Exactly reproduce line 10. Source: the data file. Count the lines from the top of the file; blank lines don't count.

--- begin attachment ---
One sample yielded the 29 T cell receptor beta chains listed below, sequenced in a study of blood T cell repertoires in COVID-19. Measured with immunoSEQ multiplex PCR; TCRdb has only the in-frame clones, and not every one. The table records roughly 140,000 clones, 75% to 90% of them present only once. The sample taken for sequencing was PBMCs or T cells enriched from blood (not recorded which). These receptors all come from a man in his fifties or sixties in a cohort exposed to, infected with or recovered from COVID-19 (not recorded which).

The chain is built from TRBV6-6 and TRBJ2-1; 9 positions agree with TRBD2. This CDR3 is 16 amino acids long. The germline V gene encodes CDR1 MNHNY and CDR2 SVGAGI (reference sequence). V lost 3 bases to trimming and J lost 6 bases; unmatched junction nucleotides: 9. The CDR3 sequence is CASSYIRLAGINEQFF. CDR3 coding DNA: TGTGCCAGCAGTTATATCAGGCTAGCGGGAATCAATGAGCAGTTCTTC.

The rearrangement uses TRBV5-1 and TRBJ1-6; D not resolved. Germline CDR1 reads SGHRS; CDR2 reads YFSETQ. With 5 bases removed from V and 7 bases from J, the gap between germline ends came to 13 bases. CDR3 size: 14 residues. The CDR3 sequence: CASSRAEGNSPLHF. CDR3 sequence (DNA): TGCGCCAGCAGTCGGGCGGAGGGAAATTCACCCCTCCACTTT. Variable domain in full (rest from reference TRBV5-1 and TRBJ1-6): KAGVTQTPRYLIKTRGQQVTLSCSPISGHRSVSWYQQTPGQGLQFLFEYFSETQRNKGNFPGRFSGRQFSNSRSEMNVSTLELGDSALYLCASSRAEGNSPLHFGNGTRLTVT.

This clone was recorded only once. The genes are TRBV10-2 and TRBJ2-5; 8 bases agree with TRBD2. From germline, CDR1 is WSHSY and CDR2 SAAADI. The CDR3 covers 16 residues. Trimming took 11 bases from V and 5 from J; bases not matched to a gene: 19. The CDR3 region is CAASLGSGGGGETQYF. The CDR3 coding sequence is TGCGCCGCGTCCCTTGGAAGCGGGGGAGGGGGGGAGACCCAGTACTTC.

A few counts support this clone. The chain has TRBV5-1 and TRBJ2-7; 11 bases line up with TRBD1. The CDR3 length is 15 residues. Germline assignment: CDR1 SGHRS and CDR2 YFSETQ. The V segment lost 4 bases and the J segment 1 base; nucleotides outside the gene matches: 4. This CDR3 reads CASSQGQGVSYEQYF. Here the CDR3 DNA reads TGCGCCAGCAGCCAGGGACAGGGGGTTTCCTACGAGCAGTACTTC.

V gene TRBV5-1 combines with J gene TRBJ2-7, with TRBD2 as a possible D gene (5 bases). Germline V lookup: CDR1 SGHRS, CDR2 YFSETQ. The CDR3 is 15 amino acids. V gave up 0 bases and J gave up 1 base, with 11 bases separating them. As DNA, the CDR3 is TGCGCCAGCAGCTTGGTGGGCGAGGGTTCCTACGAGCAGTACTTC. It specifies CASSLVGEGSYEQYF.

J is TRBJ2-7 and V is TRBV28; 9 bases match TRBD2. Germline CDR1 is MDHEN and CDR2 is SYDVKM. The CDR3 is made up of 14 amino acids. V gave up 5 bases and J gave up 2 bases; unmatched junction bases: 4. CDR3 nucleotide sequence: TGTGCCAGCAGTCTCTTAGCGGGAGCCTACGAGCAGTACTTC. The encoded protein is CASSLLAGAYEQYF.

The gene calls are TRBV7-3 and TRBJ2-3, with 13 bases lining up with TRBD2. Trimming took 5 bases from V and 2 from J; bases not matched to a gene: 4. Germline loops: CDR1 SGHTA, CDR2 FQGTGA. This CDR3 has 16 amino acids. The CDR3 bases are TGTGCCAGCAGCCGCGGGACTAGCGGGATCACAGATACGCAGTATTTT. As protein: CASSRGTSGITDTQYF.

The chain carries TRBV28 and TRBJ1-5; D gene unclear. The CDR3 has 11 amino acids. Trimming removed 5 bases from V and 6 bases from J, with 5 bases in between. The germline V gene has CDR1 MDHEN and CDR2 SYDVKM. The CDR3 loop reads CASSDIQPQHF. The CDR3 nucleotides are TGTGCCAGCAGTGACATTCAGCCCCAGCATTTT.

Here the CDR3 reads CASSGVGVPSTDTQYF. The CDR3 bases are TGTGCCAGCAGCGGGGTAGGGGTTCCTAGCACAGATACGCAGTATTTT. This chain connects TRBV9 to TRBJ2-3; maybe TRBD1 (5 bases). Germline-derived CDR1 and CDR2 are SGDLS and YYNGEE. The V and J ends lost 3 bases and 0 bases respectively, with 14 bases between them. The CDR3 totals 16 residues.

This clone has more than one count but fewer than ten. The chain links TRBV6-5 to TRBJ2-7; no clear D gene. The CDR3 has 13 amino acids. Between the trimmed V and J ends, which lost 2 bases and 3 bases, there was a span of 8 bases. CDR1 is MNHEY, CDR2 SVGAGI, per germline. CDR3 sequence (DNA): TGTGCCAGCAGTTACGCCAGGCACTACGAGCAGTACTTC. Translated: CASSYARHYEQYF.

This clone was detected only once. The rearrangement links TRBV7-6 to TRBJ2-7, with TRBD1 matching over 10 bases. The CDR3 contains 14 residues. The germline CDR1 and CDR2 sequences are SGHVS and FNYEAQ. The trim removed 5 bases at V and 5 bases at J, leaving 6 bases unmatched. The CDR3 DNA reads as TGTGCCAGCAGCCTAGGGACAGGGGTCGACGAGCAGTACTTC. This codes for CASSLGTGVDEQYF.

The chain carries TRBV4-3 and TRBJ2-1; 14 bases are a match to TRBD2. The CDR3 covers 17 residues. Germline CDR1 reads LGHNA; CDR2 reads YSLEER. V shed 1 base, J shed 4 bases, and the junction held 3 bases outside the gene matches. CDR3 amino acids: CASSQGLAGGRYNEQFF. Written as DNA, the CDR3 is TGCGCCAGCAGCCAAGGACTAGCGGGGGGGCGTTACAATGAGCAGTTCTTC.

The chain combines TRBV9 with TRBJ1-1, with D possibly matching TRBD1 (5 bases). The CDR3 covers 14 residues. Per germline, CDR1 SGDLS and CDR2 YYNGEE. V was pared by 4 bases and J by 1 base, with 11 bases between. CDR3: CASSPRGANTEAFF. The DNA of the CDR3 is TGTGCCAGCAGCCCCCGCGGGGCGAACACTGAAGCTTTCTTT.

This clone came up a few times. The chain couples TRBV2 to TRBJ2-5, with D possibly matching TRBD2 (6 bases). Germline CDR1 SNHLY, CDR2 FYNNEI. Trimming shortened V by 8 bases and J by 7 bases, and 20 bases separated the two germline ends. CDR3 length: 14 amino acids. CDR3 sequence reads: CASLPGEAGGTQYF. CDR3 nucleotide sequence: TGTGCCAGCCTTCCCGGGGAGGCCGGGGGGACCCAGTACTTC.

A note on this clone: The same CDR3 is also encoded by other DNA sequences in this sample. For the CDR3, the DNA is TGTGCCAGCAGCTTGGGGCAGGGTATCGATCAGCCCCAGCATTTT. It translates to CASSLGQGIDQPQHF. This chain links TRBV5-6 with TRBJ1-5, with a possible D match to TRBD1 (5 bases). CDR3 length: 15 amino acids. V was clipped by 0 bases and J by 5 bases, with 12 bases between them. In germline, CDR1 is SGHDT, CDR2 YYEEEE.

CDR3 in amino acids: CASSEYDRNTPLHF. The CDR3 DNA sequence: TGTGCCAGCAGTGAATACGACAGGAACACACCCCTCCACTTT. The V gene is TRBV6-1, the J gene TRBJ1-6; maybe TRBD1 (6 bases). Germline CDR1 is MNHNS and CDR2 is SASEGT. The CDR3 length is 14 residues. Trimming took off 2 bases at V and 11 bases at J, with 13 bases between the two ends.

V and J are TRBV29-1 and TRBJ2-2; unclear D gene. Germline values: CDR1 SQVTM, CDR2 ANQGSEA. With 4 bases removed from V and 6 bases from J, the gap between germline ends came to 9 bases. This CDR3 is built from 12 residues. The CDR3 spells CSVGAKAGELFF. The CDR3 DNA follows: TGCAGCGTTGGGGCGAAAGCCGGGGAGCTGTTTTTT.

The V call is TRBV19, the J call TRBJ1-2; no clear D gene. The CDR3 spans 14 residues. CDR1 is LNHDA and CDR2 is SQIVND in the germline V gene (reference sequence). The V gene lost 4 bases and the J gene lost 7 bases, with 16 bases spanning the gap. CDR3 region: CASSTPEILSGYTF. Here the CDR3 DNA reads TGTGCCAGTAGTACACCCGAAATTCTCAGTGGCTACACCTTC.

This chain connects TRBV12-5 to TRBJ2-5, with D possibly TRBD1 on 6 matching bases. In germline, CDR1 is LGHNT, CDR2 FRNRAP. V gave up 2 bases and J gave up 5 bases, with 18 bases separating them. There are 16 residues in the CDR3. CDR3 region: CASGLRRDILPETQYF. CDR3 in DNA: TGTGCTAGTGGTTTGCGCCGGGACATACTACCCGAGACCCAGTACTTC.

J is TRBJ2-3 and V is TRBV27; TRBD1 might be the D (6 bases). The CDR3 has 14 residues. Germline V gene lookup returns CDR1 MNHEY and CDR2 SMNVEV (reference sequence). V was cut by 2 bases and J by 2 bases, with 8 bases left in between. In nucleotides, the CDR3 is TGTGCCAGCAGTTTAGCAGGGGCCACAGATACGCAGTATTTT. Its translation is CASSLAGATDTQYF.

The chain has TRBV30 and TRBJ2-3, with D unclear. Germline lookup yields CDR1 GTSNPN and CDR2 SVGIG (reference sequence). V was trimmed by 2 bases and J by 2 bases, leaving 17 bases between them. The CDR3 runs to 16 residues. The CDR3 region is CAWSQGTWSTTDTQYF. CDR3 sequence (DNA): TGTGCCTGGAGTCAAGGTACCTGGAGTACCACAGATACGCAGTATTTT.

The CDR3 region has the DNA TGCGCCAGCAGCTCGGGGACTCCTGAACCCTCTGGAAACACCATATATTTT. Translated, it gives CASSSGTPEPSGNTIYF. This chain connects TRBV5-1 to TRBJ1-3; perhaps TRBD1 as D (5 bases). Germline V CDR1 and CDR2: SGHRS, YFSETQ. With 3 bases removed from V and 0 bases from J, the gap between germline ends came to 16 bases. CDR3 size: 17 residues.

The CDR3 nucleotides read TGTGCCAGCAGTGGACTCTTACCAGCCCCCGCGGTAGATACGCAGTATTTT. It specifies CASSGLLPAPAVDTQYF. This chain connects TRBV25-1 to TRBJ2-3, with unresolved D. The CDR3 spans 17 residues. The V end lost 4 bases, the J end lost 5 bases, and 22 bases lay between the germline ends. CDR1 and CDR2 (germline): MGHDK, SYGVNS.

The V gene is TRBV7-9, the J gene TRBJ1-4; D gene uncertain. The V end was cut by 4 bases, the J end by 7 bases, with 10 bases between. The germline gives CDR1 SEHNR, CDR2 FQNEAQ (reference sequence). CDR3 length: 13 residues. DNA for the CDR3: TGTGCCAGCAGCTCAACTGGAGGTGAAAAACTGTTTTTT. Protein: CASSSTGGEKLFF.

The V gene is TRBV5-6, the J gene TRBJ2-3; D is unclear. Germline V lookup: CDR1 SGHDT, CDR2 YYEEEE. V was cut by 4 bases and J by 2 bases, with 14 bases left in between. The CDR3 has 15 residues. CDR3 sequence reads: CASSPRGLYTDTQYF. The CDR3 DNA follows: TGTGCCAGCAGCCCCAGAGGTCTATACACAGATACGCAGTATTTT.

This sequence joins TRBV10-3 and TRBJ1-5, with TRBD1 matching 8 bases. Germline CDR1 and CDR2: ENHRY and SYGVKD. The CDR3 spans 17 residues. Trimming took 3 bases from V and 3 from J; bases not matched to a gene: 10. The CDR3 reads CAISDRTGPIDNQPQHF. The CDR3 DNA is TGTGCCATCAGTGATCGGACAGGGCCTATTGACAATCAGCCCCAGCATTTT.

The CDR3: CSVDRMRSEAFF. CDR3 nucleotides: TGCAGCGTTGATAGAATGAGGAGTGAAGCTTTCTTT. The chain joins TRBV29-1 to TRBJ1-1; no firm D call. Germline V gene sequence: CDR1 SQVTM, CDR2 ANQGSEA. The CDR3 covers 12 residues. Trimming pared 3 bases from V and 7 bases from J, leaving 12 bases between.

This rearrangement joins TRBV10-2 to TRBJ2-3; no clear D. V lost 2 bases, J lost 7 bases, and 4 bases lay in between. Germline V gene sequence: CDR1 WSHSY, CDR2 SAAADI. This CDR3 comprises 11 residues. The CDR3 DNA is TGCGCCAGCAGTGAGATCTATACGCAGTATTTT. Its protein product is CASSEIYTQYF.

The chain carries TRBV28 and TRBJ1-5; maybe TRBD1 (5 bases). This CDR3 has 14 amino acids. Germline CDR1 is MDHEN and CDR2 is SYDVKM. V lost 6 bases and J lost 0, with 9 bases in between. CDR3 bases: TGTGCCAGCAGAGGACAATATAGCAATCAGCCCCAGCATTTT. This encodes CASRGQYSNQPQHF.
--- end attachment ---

Here the CDR3 reads CASSGVGVPSTDTQYF. The CDR3 bases are TGTGCCAGCAGCGGGGTAGGGGTTCCTAGCACAGATACGCAGTATTTT. This chain connects TRBV9 to TRBJ2-3; maybe TRBD1 (5 bases). Germline-derived CDR1 and CDR2 are SGDLS and YYNGEE. The V and J ends lost 3 bases and 0 bases respectively, with 14 bases between them. The CDR3 totals 16 residues.